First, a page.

Since we worked through this book with kids of two different ages, I modified the copywork portions of the lessons to each of my kids’ abilities.  As we progressed through the book and my older girl can handle more copywork, I gave her all of the suggested work on the lessons that had it.  And for the lessons which did not have suggested copywork, I instructed her to copy the text of the poems.

I have different standards for penmanship for the different abilities of my kids.  But having a little bit of copywork to do each day with my kids is important to me.


Since we are Classical Conversations devotees, I changed the definitions of some terms to fit what we were learning elsewhere.  I used the Classical Conversations definitions for nouns, verbs, pronouns, and purposes of sentences.  The changes I made also helped my kids to learn the definitions because we had songs to go with the definitions.  Changing it is not necessary for everyone, but I found it made sense for all the definitions to be uniform.


There are some life changing moral stories in this book!  These stories had an impact on my children in such interesting ways.  One particular story is “The Bundle of Sticks” found in Lesson 51.  Because of the impact of the moral of this story, I was able to ask my girls-on-the-verge-of-an-argument, “Are you going to be a bundle or a stick?”  This simple question would quell the quarrels bubbling up.   It worked. Every time.

Taking the time to find the teaching moments outside of language in this book is worth it for parent and child.  I am so thankful for the things we learned together!

The benefits we found in this season of lessons are different for each member of my family.  My oldest girl (a proficient reader and reluctant writer), found confidence and developed listening skills.  My younger girl (a non-reader who struggles with confidence) discovered she IS really good at memorizing and reciting poems.  And as their mother-teacher, I found a more relaxed approach to teaching grammar classically.

As I said, we just finished our Level One of First Language Lessons and I have already ordered Level Two.  Since we are schooling in a modified year-round format and because I include this in our daily Gathering, we can go right into this book without a break.  We are so looking forward to memorizing our next poem, “The Goops”!

First Language Lessons - tips for using this classical approach to develop communication and confidence in the early years.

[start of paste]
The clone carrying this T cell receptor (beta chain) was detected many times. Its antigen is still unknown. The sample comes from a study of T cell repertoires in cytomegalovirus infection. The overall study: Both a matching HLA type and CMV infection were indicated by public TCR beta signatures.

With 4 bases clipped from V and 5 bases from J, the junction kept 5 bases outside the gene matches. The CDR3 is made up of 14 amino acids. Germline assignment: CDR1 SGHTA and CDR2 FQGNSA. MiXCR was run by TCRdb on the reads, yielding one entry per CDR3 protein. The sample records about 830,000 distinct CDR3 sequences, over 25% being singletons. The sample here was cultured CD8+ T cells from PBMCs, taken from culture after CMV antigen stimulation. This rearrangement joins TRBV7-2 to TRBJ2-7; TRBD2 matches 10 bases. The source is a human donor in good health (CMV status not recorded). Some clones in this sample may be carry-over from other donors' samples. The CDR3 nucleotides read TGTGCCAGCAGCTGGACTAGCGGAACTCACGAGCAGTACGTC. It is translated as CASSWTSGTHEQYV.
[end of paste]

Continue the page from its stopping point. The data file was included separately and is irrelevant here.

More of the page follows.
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This Post Has 6 Comments

  1. Evonne

    You are such an awesome mom! ?

    1. Leah Hudson


  2. Heather M

    Would you recommend beginning this alongside a reading curriculum? I’m currently working through Well Trained Mind’s “The Ordinary Parent’s Guide to Teaching Reading” and had intended to begin this after he is successfully reading. It seems like you are using concurrently with your non-reading student. Is reading not a necessary prerequisite for this curriculum? Thanks!

    1. Leah Hudson

      Sure! I would recommend concurrently doing First Language Lessons with a reading curriculum. We tried and failed to implement The Ordinary Parent’s Guide to Teaching Reading with our daughter at this age. It may have been a readiness issue more than a problem with the curriculum. I found the IEW Pal program to be hugely helpful (and enriching) with teaching reading to my now voracious reader. She became a reader very quickly with that program and has grown in confidence since then.
      Reading is definitely not a pre-requisite because of the “classical” nature of it. I actually do not allow my “reader” to look at the book either, unless absolutely necessary. I try to develop my kids’ ability to listen (attend) and learn (without reading).
      I truly hope this is a helpful response.

  3. Julie

    I was thinking smooth adding Fix it Grammar or the IEW Bible Heroes book for my 7year old along wut our CC work. I haven’t heard of this First Lessons but sounds great. I was looking at IEW specifically because of CC . Any reason you choose this over IEW.

    1. Leah Hudson

      I love IEW, too! Fix-it is a wonderful resource we use during the summer before and in between Essentials. But First Language Lessons is perfect for Foundations students. It is gentle but thorough and strikes a nice blend of Classical and Charlotte Mason, which I love. I love the Bible Heroes curricula, too! You have made some great choices! I would do the Fix-it a bit later.